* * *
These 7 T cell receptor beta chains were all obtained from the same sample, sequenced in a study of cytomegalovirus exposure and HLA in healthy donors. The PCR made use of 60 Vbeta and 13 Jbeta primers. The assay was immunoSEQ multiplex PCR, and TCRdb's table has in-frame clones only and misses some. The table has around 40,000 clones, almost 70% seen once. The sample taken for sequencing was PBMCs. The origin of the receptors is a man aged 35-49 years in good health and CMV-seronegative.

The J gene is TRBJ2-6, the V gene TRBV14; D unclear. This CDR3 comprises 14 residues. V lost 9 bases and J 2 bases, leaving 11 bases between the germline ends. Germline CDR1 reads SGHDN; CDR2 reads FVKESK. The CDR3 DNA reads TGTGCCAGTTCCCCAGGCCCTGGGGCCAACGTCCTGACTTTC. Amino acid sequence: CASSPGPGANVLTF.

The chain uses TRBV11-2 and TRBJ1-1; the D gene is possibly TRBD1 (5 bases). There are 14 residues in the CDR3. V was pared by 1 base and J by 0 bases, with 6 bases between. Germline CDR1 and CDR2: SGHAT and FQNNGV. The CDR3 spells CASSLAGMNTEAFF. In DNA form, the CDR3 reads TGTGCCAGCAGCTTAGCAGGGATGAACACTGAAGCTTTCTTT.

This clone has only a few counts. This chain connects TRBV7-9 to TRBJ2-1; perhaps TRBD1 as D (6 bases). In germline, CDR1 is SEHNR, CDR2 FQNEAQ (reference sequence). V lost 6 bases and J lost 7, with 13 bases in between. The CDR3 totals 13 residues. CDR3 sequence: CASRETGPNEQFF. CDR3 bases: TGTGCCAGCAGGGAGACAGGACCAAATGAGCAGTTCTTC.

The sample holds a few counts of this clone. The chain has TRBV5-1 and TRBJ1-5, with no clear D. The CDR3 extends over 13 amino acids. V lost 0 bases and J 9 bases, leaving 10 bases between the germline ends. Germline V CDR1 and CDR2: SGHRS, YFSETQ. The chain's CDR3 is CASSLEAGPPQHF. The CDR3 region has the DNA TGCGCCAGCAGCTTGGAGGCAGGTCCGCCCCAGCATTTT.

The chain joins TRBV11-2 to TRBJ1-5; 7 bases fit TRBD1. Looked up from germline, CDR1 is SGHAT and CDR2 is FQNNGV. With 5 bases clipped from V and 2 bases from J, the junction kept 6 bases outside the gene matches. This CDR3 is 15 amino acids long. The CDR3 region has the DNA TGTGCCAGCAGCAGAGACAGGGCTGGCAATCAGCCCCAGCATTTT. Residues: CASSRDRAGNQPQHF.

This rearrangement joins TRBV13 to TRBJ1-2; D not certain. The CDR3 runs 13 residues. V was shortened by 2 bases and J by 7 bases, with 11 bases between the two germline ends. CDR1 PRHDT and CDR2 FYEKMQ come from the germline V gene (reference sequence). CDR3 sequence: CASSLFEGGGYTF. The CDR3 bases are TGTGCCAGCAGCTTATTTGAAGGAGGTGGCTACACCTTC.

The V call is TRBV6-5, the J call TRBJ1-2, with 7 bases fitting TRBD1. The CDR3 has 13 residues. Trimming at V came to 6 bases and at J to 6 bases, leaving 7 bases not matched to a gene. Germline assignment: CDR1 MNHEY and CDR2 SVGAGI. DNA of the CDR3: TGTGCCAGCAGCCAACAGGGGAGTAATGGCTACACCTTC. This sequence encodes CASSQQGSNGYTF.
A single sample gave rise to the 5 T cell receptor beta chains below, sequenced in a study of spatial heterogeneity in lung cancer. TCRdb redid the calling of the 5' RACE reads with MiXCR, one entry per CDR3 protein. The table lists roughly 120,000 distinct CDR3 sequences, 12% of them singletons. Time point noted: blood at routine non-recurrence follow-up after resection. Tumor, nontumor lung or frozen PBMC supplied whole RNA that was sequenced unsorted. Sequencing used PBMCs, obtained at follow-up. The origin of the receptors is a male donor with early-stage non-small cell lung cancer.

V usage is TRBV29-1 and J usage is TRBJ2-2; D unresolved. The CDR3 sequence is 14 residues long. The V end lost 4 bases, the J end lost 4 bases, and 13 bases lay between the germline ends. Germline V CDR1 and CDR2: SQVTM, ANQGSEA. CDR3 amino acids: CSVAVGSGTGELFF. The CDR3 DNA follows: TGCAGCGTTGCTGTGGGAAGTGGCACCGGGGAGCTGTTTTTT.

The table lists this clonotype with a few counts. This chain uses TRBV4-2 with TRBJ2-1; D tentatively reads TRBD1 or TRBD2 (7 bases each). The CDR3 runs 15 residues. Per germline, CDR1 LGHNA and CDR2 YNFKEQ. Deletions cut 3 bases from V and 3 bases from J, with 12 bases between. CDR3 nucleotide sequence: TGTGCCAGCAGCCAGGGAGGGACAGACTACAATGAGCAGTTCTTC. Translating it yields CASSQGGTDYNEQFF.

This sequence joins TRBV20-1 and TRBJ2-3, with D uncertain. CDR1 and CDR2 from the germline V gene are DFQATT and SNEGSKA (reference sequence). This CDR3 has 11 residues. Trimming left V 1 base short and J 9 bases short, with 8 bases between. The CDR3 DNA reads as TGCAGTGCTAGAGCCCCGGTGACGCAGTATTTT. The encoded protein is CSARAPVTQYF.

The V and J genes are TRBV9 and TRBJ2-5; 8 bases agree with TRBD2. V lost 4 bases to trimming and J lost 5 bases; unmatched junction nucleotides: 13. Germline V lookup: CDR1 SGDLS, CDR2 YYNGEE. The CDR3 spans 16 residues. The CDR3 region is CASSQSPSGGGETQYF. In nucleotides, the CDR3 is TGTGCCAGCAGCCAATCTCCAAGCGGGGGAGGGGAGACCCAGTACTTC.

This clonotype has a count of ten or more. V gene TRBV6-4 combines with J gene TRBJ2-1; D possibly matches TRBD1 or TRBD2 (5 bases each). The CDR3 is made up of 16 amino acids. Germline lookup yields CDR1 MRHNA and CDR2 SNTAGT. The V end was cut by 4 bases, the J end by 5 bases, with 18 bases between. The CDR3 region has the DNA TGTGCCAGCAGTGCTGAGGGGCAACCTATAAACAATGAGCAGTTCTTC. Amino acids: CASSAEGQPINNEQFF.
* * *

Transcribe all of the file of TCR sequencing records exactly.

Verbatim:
These 7 T cell receptor beta chains were all obtained from the same sample, sequenced in a study of cytomegalovirus exposure and HLA in healthy donors. The PCR made use of 60 Vbeta and 13 Jbeta primers. The assay was immunoSEQ multiplex PCR, and TCRdb's table has in-frame clones only and misses some. The table has around 40,000 clones, almost 70% seen once. The sample taken for sequencing was PBMCs. The origin of the receptors is a man aged 35-49 years in good health and CMV-seronegative.

The J gene is TRBJ2-6, the V gene TRBV14; D unclear. This CDR3 comprises 14 residues. V lost 9 bases and J 2 bases, leaving 11 bases between the germline ends. Germline CDR1 reads SGHDN; CDR2 reads FVKESK. The CDR3 DNA reads TGTGCCAGTTCCCCAGGCCCTGGGGCCAACGTCCTGACTTTC. Amino acid sequence: CASSPGPGANVLTF.

The chain uses TRBV11-2 and TRBJ1-1; the D gene is possibly TRBD1 (5 bases). There are 14 residues in the CDR3. V was pared by 1 base and J by 0 bases, with 6 bases between. Germline CDR1 and CDR2: SGHAT and FQNNGV. The CDR3 spells CASSLAGMNTEAFF. In DNA form, the CDR3 reads TGTGCCAGCAGCTTAGCAGGGATGAACACTGAAGCTTTCTTT.

This clone has only a few counts. This chain connects TRBV7-9 to TRBJ2-1; perhaps TRBD1 as D (6 bases). In germline, CDR1 is SEHNR, CDR2 FQNEAQ (reference sequence). V lost 6 bases and J lost 7, with 13 bases in between. The CDR3 totals 13 residues. CDR3 sequence: CASRETGPNEQFF. CDR3 bases: TGTGCCAGCAGGGAGACAGGACCAAATGAGCAGTTCTTC.

The sample holds a few counts of this clone. The chain has TRBV5-1 and TRBJ1-5, with no clear D. The CDR3 extends over 13 amino acids. V lost 0 bases and J 9 bases, leaving 10 bases between the germline ends. Germline V CDR1 and CDR2: SGHRS, YFSETQ. The chain's CDR3 is CASSLEAGPPQHF. The CDR3 region has the DNA TGCGCCAGCAGCTTGGAGGCAGGTCCGCCCCAGCATTTT.

The chain joins TRBV11-2 to TRBJ1-5; 7 bases fit TRBD1. Looked up from germline, CDR1 is SGHAT and CDR2 is FQNNGV. With 5 bases clipped from V and 2 bases from J, the junction kept 6 bases outside the gene matches. This CDR3 is 15 amino acids long. The CDR3 region has the DNA TGTGCCAGCAGCAGAGACAGGGCTGGCAATCAGCCCCAGCATTTT. Residues: CASSRDRAGNQPQHF.

This rearrangement joins TRBV13 to TRBJ1-2; D not certain. The CDR3 runs 13 residues. V was shortened by 2 bases and J by 7 bases, with 11 bases between the two germline ends. CDR1 PRHDT and CDR2 FYEKMQ come from the germline V gene (reference sequence). CDR3 sequence: CASSLFEGGGYTF. The CDR3 bases are TGTGCCAGCAGCTTATTTGAAGGAGGTGGCTACACCTTC.

The V call is TRBV6-5, the J call TRBJ1-2, with 7 bases fitting TRBD1. The CDR3 has 13 residues. Trimming at V came to 6 bases and at J to 6 bases, leaving 7 bases not matched to a gene. Germline assignment: CDR1 MNHEY and CDR2 SVGAGI. DNA of the CDR3: TGTGCCAGCAGCCAACAGGGGAGTAATGGCTACACCTTC. This sequence encodes CASSQQGSNGYTF.
A single sample gave rise to the 5 T cell receptor beta chains below, sequenced in a study of spatial heterogeneity in lung cancer. TCRdb redid the calling of the 5' RACE reads with MiXCR, one entry per CDR3 protein. The table lists roughly 120,000 distinct CDR3 sequences, 12% of them singletons. Time point noted: blood at routine non-recurrence follow-up after resection. Tumor, nontumor lung or frozen PBMC supplied whole RNA that was sequenced unsorted. Sequencing used PBMCs, obtained at follow-up. The origin of the receptors is a male donor with early-stage non-small cell lung cancer.

V usage is TRBV29-1 and J usage is TRBJ2-2; D unresolved. The CDR3 sequence is 14 residues long. The V end lost 4 bases, the J end lost 4 bases, and 13 bases lay between the germline ends. Germline V CDR1 and CDR2: SQVTM, ANQGSEA. CDR3 amino acids: CSVAVGSGTGELFF. The CDR3 DNA follows: TGCAGCGTTGCTGTGGGAAGTGGCACCGGGGAGCTGTTTTTT.

The table lists this clonotype with a few counts. This chain uses TRBV4-2 with TRBJ2-1; D tentatively reads TRBD1 or TRBD2 (7 bases each). The CDR3 runs 15 residues. Per germline, CDR1 LGHNA and CDR2 YNFKEQ. Deletions cut 3 bases from V and 3 bases from J, with 12 bases between. CDR3 nucleotide sequence: TGTGCCAGCAGCCAGGGAGGGACAGACTACAATGAGCAGTTCTTC. Translating it yields CASSQGGTDYNEQFF.

This sequence joins TRBV20-1 and TRBJ2-3, with D uncertain. CDR1 and CDR2 from the germline V gene are DFQATT and SNEGSKA (reference sequence). This CDR3 has 11 residues. Trimming left V 1 base short and J 9 bases short, with 8 bases between. The CDR3 DNA reads as TGCAGTGCTAGAGCCCCGGTGACGCAGTATTTT. The encoded protein is CSARAPVTQYF.

The V and J genes are TRBV9 and TRBJ2-5; 8 bases agree with TRBD2. V lost 4 bases to trimming and J lost 5 bases; unmatched junction nucleotides: 13. Germline V lookup: CDR1 SGDLS, CDR2 YYNGEE. The CDR3 spans 16 residues. The CDR3 region is CASSQSPSGGGETQYF. In nucleotides, the CDR3 is TGTGCCAGCAGCCAATCTCCAAGCGGGGGAGGGGAGACCCAGTACTTC.

This clonotype has a count of ten or more. V gene TRBV6-4 combines with J gene TRBJ2-1; D possibly matches TRBD1 or TRBD2 (5 bases each). The CDR3 is made up of 16 amino acids. Germline lookup yields CDR1 MRHNA and CDR2 SNTAGT. The V end was cut by 4 bases, the J end by 5 bases, with 18 bases between. The CDR3 region has the DNA TGTGCCAGCAGTGCTGAGGGGCAACCTATAAACAATGAGCAGTTCTTC. Amino acids: CASSAEGQPINNEQFF.